Life insurance. Chances are you know you need it, but you have concerns about whether you can afford it. The price you pay for life insurance depends on your age, health, and lifestyle, but there are ways to lower your insurance premiums, even if you fall into a higher-risk category.
Following are some simple suggestions from Insurance.com, an affiliate of Fidelity Investments:
1. Check out the rates. Premiums can vary greatly based on the term length and the amount of coverage you need. Avoiding the hassle of contacting each insurance company separately, Insurance.com makes it easy to shop for life insurance. The site allows you to receive free competitive quotes from leading carriers across the country. The process involves a few basic questions and takes only a couple of minutes.
2. Round up. Often, you'll actually pay less for a little more insurance as you approach multiples of $250,000 in coverage. For example, $240,000 of coverage might cost $275 per year, while $250,000 in coverage might cost only $260 per year. Find out the rate per $1,000 of coverage, which often drops once you pass a certain level of coverage. This figure will help you determine how to get the most insurance for the least money.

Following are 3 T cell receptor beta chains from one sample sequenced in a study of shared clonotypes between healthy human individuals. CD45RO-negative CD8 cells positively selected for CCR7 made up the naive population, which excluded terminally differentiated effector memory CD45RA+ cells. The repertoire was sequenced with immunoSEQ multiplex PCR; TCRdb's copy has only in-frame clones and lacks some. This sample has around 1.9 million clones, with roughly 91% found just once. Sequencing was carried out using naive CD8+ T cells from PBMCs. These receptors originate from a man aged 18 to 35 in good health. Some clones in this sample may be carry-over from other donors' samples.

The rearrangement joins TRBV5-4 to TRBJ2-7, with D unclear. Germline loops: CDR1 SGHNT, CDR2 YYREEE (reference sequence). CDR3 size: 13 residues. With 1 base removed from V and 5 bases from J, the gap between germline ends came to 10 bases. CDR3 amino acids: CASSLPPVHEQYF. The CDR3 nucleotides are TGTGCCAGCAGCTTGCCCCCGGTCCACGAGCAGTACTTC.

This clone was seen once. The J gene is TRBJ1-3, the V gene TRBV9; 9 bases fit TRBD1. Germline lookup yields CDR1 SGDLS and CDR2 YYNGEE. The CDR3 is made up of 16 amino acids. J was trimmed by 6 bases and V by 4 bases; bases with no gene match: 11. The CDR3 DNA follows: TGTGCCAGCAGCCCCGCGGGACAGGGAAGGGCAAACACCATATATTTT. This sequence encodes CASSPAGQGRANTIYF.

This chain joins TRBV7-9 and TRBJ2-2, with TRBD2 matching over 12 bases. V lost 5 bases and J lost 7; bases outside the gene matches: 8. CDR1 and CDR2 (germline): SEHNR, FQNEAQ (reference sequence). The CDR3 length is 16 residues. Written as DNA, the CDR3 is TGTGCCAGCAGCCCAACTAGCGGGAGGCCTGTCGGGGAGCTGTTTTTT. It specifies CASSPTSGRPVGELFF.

3. Consider quitting. Everyone knows that you'll save money on your insurance premiums if you quit smoking, start exercising and lose weight. However, you might be surprised to find out just how much you can save. Many companies charge smokers double the non-smoker rate for insurance.
4. Forget the riders. While riders may add value to your life insurance policy in certain situations, many-such as accidental death and child coverage-may simply be unnecessary expenses, depending on your personal circumstances. Paying lots of extra money to cover an event, if it's almost guaranteed not to happen to you, just doesn't make sense when you're trying to cut costs. Additionally, many riders simply provide duplicate coverage once your overall insurance needs are met.
5. Find out about hidden fees. You may not realize it, but your insurance could end up costing you more if you choose to make "convenient monthly payments" rather than paying the entire premium up front. Before you choose a payment plan, compare the single payment price to the total cost of the monthly payments. Do the math, and decide whether the convenience is worthwhile.
For more information, visit www.insurance.com
© 2001 - 2007 Womens-Finance.com
|Credit & Debt|